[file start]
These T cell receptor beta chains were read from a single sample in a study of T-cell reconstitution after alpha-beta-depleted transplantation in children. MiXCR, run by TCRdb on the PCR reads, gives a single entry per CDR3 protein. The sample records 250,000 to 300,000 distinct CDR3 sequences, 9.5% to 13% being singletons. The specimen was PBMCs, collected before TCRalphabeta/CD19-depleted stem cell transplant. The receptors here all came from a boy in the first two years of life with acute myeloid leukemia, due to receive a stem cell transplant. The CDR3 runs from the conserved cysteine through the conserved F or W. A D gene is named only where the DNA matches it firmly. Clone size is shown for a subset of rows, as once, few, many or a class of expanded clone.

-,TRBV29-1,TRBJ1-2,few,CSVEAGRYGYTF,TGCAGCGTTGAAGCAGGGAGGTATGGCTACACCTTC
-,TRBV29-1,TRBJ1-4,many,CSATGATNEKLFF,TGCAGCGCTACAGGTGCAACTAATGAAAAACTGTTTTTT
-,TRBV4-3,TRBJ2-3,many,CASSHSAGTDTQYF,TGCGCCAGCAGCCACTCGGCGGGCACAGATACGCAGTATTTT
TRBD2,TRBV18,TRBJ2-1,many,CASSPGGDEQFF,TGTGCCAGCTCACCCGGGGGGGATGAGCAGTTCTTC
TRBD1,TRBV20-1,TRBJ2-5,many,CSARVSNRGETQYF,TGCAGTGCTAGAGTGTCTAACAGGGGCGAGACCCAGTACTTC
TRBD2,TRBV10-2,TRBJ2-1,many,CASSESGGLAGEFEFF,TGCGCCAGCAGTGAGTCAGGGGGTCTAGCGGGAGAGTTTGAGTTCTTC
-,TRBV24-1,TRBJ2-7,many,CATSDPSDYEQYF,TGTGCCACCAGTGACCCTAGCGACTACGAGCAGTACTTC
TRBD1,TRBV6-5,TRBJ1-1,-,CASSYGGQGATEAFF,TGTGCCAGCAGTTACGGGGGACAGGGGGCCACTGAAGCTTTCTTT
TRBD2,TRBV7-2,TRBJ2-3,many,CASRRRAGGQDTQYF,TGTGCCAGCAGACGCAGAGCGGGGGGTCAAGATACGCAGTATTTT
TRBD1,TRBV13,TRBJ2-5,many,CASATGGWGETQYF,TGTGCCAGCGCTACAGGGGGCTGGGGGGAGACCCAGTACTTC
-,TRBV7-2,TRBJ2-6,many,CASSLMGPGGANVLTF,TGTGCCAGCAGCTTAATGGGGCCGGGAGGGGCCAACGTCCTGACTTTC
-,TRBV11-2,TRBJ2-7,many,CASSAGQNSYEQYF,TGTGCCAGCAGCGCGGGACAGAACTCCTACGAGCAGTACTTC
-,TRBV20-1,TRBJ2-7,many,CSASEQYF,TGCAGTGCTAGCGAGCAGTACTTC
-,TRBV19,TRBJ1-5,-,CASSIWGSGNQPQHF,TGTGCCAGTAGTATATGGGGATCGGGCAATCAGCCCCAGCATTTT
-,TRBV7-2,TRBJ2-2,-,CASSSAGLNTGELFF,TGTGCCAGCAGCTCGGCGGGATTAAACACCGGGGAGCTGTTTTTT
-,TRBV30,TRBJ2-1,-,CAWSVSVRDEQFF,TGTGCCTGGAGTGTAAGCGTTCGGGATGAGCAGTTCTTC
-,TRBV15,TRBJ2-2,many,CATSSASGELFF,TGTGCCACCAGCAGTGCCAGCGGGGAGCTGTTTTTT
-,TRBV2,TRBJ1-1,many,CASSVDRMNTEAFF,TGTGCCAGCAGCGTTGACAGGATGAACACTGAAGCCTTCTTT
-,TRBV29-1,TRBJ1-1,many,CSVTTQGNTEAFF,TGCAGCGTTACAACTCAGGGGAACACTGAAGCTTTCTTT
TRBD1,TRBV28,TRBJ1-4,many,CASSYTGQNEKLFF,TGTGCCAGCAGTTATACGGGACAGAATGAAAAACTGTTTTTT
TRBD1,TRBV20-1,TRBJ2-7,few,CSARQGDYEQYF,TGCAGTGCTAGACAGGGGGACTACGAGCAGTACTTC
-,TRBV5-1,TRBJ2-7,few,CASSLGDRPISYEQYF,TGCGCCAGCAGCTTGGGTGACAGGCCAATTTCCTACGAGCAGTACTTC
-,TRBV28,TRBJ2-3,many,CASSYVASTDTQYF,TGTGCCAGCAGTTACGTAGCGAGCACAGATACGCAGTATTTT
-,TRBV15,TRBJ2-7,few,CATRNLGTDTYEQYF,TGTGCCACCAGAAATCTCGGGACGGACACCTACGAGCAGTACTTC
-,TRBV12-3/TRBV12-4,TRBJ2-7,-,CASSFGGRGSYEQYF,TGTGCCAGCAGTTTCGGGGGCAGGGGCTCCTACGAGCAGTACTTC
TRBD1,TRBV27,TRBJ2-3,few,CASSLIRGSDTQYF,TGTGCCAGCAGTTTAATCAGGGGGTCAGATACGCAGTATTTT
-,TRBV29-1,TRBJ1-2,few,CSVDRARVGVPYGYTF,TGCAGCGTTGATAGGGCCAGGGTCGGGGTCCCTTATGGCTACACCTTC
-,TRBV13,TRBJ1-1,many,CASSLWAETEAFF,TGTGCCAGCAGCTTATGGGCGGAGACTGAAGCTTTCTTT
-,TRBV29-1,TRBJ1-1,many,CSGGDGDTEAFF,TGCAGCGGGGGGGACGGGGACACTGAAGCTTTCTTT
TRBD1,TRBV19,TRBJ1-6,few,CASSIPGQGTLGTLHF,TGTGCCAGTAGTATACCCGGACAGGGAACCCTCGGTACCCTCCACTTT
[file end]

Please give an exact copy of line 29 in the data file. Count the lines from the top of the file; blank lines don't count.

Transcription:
-,TRBV13,TRBJ1-1,many,CASSLWAETEAFF,TGTGCCAGCAGCTTATGGGCGGAGACTGAAGCTTTCTTT